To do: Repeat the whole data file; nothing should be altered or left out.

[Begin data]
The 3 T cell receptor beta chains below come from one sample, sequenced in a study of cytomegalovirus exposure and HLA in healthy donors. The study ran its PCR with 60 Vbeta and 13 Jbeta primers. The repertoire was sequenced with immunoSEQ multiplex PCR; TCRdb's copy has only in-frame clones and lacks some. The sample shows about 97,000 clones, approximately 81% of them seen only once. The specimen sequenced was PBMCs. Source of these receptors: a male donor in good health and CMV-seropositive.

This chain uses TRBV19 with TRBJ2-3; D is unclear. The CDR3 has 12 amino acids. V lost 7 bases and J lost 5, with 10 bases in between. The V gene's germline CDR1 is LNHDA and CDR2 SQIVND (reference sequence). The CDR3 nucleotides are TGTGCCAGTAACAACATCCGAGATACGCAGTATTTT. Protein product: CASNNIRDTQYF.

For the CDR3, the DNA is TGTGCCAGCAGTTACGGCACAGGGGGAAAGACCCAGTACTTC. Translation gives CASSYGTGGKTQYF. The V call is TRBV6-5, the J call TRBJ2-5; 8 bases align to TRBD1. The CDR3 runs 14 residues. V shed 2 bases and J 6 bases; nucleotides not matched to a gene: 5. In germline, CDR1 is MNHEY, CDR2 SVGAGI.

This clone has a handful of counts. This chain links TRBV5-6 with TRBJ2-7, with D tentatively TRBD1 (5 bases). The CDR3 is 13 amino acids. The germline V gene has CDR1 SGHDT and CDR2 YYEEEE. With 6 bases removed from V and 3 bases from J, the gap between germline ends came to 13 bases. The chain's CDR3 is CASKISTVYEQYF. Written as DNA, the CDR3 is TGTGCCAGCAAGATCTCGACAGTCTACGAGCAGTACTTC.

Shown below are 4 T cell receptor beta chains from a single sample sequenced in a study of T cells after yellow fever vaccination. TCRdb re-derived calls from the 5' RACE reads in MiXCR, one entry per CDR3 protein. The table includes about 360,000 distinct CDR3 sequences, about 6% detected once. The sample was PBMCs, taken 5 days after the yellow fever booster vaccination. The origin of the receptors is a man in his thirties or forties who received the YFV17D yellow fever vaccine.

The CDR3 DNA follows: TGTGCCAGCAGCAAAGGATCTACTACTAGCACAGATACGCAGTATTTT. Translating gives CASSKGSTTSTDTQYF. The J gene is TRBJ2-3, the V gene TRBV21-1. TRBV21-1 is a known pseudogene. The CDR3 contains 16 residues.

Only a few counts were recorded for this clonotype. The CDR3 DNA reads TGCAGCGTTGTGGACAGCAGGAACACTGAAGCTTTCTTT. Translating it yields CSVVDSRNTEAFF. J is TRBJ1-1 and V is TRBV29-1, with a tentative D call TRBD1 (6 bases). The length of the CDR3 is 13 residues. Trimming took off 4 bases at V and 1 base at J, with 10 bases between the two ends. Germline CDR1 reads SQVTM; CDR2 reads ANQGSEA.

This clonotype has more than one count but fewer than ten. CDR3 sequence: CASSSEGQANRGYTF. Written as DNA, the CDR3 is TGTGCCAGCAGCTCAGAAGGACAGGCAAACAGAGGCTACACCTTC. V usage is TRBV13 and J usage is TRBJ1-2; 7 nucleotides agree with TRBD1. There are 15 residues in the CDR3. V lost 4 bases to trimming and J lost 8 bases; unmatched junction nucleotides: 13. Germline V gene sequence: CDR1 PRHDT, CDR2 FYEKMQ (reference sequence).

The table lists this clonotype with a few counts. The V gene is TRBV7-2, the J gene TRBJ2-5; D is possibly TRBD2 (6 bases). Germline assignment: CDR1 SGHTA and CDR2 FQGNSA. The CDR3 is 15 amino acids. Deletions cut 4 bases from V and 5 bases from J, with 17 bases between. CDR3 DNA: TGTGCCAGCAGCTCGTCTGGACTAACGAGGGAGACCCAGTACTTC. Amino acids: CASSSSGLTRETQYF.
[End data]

The 3 T cell receptor beta chains below come from one sample, sequenced in a study of cytomegalovirus exposure and HLA in healthy donors. The study ran its PCR with 60 Vbeta and 13 Jbeta primers. The repertoire was sequenced with immunoSEQ multiplex PCR; TCRdb's copy has only in-frame clones and lacks some. The sample shows about 97,000 clones, approximately 81% of them seen only once. The specimen sequenced was PBMCs. Source of these receptors: a male donor in good health and CMV-seropositive.

This chain uses TRBV19 with TRBJ2-3; D is unclear. The CDR3 has 12 amino acids. V lost 7 bases and J lost 5, with 10 bases in between. The V gene's germline CDR1 is LNHDA and CDR2 SQIVND (reference sequence). The CDR3 nucleotides are TGTGCCAGTAACAACATCCGAGATACGCAGTATTTT. Protein product: CASNNIRDTQYF.

For the CDR3, the DNA is TGTGCCAGCAGTTACGGCACAGGGGGAAAGACCCAGTACTTC. Translation gives CASSYGTGGKTQYF. The V call is TRBV6-5, the J call TRBJ2-5; 8 bases align to TRBD1. The CDR3 runs 14 residues. V shed 2 bases and J 6 bases; nucleotides not matched to a gene: 5. In germline, CDR1 is MNHEY, CDR2 SVGAGI.

This clone has a handful of counts. This chain links TRBV5-6 with TRBJ2-7, with D tentatively TRBD1 (5 bases). The CDR3 is 13 amino acids. The germline V gene has CDR1 SGHDT and CDR2 YYEEEE. With 6 bases removed from V and 3 bases from J, the gap between germline ends came to 13 bases. The chain's CDR3 is CASKISTVYEQYF. Written as DNA, the CDR3 is TGTGCCAGCAAGATCTCGACAGTCTACGAGCAGTACTTC.

Shown below are 4 T cell receptor beta chains from a single sample sequenced in a study of T cells after yellow fever vaccination. TCRdb re-derived calls from the 5' RACE reads in MiXCR, one entry per CDR3 protein. The table includes about 360,000 distinct CDR3 sequences, about 6% detected once. The sample was PBMCs, taken 5 days after the yellow fever booster vaccination. The origin of the receptors is a man in his thirties or forties who received the YFV17D yellow fever vaccine.

The CDR3 DNA follows: TGTGCCAGCAGCAAAGGATCTACTACTAGCACAGATACGCAGTATTTT. Translating gives CASSKGSTTSTDTQYF. The J gene is TRBJ2-3, the V gene TRBV21-1. TRBV21-1 is a known pseudogene. The CDR3 contains 16 residues.

Only a few counts were recorded for this clonotype. The CDR3 DNA reads TGCAGCGTTGTGGACAGCAGGAACACTGAAGCTTTCTTT. Translating it yields CSVVDSRNTEAFF. J is TRBJ1-1 and V is TRBV29-1, with a tentative D call TRBD1 (6 bases). The length of the CDR3 is 13 residues. Trimming took off 4 bases at V and 1 base at J, with 10 bases between the two ends. Germline CDR1 reads SQVTM; CDR2 reads ANQGSEA.

This clonotype has more than one count but fewer than ten. CDR3 sequence: CASSSEGQANRGYTF. Written as DNA, the CDR3 is TGTGCCAGCAGCTCAGAAGGACAGGCAAACAGAGGCTACACCTTC. V usage is TRBV13 and J usage is TRBJ1-2; 7 nucleotides agree with TRBD1. There are 15 residues in the CDR3. V lost 4 bases to trimming and J lost 8 bases; unmatched junction nucleotides: 13. Germline V gene sequence: CDR1 PRHDT, CDR2 FYEKMQ (reference sequence).

The table lists this clonotype with a few counts. The V gene is TRBV7-2, the J gene TRBJ2-5; D is possibly TRBD2 (6 bases). Germline assignment: CDR1 SGHTA and CDR2 FQGNSA. The CDR3 is 15 amino acids. Deletions cut 4 bases from V and 5 bases from J, with 17 bases between. CDR3 DNA: TGTGCCAGCAGCTCGTCTGGACTAACGAGGGAGACCCAGTACTTC. Amino acids: CASSSSGLTRETQYF.